Q: How can I identify the veggies discussed in Breaking the Vicious Cycle, especially where we in Australia & New Zealand use different names for them?
Looking at a vegetable gardening website might help. This way you can see what artichokes, turnips, etc look like by their USA names. Go to burpee.com. If you look on the left hand side you'll see all the types listed.
Q: Is juicing your own fruit OK to drink?
Yes. You may want to water it down at first. For example, “I drink a lot of freshly juiced apple and peach and make it into jelly. Great for when I am experiencing a flare up.”
Q: Are sugar/lady-finger bananas legal?
"You know the small fat bananas. Are these the same as the Plantain (banana type fruit from south america etc.) which is not legal for SCD?"
Concern has been expressed that the small bananas may be too starchy for SCDers. It is recommended that you only use the standard larger bananas that you normally find in supermarkets - as long as you follow the usual rule that they must be very ripe and the skin covered with dark spots before you eat them. However if you are keen to try the sugar bananas and your gut is healthy, you could try letting them get plenty of dark spots on the outside skin, and then start out with a small piece, skip a day and then go to one half, skip a day, and then go to the whole one if all is okay.
For more information, the Composition Of Foods, Australia lists:
Banana, Common - glucose 4.1 fructose 3.2 sucrose 9.6 total sugars 16.9 starch 3.0 total carbs 19.9
Banana, Sugar - glucose 6.7 fructose 6.4 sucrose 5.1 total sugars 18.3 starch 6.8 total carbs 25.0
Q: Are kiwi fruit legal?
"Anyone having success with this? Seeds and all?"
Elaine said "Kiwi fruit is fine once the diarrhea is gone. In other words, it is a legal fruit."
Q: "Are swedes legal?"
Yes, their American name is rutabaga. From scdiet archive:
"Are rutabaga (Swede) allowed? They aren't on the allowable vegetable list but are in a recipe?" Elaine said "they are big turnips? [They] are ok."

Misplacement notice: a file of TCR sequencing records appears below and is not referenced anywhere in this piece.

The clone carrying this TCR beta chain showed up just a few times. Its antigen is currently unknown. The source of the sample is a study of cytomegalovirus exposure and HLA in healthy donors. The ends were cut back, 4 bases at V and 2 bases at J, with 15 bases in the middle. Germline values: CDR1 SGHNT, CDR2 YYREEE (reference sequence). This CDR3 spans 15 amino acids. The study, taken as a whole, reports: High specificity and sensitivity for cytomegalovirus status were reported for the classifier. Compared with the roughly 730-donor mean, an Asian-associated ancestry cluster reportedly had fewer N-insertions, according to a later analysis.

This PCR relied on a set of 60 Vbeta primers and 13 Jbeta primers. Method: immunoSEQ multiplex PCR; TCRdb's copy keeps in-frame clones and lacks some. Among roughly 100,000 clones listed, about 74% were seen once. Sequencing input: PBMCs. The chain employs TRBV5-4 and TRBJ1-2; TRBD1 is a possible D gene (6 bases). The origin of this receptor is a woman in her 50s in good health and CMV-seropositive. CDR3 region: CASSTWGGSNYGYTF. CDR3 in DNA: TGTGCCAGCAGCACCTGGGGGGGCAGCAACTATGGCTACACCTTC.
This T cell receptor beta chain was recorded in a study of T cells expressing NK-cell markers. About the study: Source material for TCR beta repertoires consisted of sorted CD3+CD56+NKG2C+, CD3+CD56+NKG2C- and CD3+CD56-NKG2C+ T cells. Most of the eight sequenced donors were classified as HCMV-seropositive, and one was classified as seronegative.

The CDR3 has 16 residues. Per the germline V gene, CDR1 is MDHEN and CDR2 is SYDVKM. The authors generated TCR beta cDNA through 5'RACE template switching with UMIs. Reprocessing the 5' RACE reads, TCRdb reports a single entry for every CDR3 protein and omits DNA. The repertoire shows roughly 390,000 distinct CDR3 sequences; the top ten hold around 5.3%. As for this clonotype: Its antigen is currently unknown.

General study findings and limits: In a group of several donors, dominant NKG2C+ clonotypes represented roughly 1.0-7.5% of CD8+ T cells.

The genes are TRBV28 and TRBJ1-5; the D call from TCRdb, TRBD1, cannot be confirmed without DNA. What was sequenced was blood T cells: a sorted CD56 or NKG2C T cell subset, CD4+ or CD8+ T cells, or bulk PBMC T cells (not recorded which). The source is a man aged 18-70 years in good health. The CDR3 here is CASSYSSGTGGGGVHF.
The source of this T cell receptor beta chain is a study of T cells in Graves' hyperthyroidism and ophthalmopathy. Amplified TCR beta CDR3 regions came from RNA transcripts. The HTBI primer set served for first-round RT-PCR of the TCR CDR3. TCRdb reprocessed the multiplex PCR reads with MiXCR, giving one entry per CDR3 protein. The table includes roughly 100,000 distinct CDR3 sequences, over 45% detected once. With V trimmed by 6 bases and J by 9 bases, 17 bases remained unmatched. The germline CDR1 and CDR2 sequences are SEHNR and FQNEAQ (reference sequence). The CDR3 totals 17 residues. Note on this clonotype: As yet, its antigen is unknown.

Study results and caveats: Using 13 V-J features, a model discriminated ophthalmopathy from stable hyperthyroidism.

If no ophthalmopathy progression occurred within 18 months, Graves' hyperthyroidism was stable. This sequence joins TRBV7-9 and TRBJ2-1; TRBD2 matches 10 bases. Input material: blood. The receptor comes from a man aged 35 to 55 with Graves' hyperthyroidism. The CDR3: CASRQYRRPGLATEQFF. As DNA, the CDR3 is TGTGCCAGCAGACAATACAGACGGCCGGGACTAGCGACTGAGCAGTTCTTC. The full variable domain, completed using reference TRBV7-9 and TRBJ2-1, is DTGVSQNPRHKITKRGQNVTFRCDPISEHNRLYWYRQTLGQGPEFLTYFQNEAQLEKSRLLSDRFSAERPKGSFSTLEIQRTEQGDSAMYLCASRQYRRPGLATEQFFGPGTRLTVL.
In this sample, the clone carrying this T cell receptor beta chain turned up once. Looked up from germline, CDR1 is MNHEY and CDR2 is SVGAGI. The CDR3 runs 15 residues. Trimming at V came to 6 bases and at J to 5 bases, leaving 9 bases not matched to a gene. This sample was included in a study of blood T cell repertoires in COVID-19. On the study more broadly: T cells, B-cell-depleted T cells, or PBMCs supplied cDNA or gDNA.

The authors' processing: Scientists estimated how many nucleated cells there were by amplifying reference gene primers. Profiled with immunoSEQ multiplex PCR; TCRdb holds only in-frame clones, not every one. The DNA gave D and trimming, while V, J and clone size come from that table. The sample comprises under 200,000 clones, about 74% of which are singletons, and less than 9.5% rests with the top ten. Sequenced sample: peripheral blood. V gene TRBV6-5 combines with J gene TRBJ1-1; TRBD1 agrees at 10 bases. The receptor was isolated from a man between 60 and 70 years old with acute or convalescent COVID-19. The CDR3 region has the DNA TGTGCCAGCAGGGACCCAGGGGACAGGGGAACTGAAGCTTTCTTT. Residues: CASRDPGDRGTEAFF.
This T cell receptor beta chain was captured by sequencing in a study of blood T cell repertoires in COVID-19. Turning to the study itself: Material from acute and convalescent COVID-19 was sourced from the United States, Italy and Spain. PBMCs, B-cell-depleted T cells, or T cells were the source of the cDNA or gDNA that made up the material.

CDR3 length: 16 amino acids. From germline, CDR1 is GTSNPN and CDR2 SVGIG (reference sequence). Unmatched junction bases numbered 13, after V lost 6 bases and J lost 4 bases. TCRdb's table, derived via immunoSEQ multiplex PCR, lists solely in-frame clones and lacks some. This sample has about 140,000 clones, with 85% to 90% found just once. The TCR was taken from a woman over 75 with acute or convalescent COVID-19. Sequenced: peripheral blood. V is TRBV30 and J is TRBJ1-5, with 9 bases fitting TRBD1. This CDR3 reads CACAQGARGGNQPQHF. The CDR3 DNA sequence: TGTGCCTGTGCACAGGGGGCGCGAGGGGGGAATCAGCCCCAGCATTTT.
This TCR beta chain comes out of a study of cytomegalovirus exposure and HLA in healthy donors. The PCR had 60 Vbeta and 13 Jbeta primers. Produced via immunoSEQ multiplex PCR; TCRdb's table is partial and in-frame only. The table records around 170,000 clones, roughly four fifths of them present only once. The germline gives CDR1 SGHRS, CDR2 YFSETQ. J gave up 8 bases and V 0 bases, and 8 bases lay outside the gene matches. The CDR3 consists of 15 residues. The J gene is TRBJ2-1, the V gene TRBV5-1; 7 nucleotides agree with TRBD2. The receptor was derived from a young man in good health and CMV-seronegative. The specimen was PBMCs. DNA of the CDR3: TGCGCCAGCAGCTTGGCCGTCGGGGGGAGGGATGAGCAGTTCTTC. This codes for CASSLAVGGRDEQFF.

Q: Are chokos legal?
Choko is a tropical summer squash and is also known as chayote. This mild-flavored squash looks like a wrinkled, pale green pear. It needs to be cooked before serving, and for a longer time than other summer squash. It has a very mild flavour, often likened to that of marrow, so is usually cooked with other stronger tasting foods.
Elaine said "I just used a search engine ...this one line seems to make it sound legal. Nutrition: Chayote is low in calories: only 40 calories per cup. It is also low in sodium and is a good source of fiber. Its nutritional value is smilar to that of summer squash."
Choko contains only 0.5% starch (from the Australian Composition Of Foods). There are also a couple of references on scdiet.org suggesting chayote is legal.
chayote = cho-cho = chocho = christophene = christophine = chuchu = mango squash = mirliton (in the South) = pear squash = vegetable pear = sousous = choko = custard marrow = pepinella = pepinello = xuxu = xoxo Pronunciation: chi-YOH-tay or chi-YOH-tee
Q: "Do we have 'dried white navy beans' in Australia?"
They are known in Australia as Haricot Beans. They are also known as navy beans, pea beans, soisson.
Q: What is 'half and half'?
Half and half, sold in North America, is half milk and half (heavy, or whipping) cream. It's often used over there for coffee. Paul's Extra Creamy Milk appears to be similar.
Q: What is seltzer?
Seltzer is carbonated water - like "club soda" or "sparkling water".
Q: Is packaged sliced ham with dextrose legal?
Elaine said "No, the packaged sliced ham is not OK. Although dextrose is theoretically OK, the word is being tossed around when used in food and usually is not only dextrose (glucose) but a combination of many sugars".
Q: Is Lactaid (lactose reduced) milk legal?
Today at the supermarket I discovered a new milk. The ingredients listed are "skim milk, whole milk, enzyme (lactase)". The lactose level is 0.9g per 100ml. Is this milk OK to use?
Elaine said "That milk is what I refer to in BTVC as LHM (Lactose-Hydrolyzed Milk). Do not drink it by the glass but you can use it in your coffee and tea provided you have no more than 2-3 cups of coffee and/or tea daily.".
See page 45 of BTVC for information on lactase treated milk.
Q: Is there an SCD legal icecream?
If you make your own icecream with SCD foods (like SCD yoghurt and fruits), that is fine! Have a look at icream makers on the market - such as the Breville Scoop Factory.
Q: What sacharine can I use in Australia?
Try sugarine, available in liquid or tablet form from any supermarket.